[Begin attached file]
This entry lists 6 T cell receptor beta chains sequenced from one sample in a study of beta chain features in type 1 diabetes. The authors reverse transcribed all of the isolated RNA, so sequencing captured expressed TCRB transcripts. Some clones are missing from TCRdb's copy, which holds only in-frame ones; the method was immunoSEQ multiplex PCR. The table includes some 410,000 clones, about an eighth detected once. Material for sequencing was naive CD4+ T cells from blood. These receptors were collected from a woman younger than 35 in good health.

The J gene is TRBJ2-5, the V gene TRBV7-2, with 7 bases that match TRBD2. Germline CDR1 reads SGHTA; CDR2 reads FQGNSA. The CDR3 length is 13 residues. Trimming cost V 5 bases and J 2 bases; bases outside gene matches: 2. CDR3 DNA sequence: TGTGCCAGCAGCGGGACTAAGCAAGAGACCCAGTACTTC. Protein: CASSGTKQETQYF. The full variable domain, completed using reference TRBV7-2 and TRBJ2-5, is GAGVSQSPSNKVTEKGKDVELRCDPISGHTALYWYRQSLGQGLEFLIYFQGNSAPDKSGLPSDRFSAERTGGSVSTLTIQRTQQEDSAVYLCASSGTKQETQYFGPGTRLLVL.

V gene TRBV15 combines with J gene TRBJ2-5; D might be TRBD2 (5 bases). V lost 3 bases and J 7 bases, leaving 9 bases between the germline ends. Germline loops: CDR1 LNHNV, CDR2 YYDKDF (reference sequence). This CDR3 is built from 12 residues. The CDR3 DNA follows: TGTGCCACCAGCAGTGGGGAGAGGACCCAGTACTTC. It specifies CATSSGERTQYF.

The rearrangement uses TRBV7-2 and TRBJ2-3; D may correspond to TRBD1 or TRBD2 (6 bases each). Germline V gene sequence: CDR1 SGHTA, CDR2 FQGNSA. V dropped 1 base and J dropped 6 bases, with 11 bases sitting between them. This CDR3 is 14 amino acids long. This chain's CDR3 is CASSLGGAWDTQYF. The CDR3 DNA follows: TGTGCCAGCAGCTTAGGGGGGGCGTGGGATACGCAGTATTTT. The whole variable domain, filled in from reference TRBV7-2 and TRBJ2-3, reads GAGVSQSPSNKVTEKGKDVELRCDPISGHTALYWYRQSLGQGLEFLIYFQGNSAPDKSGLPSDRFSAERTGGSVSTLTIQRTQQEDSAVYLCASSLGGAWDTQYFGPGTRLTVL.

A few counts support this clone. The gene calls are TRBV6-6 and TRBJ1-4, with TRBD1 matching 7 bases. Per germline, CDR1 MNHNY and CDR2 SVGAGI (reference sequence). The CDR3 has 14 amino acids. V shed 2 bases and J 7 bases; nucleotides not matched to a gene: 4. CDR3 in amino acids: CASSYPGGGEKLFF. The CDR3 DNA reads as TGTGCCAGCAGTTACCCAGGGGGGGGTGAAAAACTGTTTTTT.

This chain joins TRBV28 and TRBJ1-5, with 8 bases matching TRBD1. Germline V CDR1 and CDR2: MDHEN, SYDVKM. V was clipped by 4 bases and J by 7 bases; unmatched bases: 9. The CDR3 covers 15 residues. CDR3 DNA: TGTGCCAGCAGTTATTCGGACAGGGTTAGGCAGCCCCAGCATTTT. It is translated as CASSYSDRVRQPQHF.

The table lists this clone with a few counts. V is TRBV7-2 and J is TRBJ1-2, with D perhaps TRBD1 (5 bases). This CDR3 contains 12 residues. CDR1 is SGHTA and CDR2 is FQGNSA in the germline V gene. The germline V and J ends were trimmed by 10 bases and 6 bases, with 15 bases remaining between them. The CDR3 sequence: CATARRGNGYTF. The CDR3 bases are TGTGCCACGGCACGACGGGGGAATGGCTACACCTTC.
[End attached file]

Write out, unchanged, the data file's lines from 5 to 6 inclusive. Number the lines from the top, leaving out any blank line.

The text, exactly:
A few counts support this clone. The gene calls are TRBV6-6 and TRBJ1-4, with TRBD1 matching 7 bases. Per germline, CDR1 MNHNY and CDR2 SVGAGI (reference sequence). The CDR3 has 14 amino acids. V shed 2 bases and J 7 bases; nucleotides not matched to a gene: 4. CDR3 in amino acids: CASSYPGGGEKLFF. The CDR3 DNA reads as TGTGCCAGCAGTTACCCAGGGGGGGGTGAAAAACTGTTTTTT.

This chain joins TRBV28 and TRBJ1-5, with 8 bases matching TRBD1. Germline V CDR1 and CDR2: MDHEN, SYDVKM. V was clipped by 4 bases and J by 7 bases; unmatched bases: 9. The CDR3 covers 15 residues. CDR3 DNA: TGTGCCAGCAGTTATTCGGACAGGGTTAGGCAGCCCCAGCATTTT. It is translated as CASSYSDRVRQPQHF.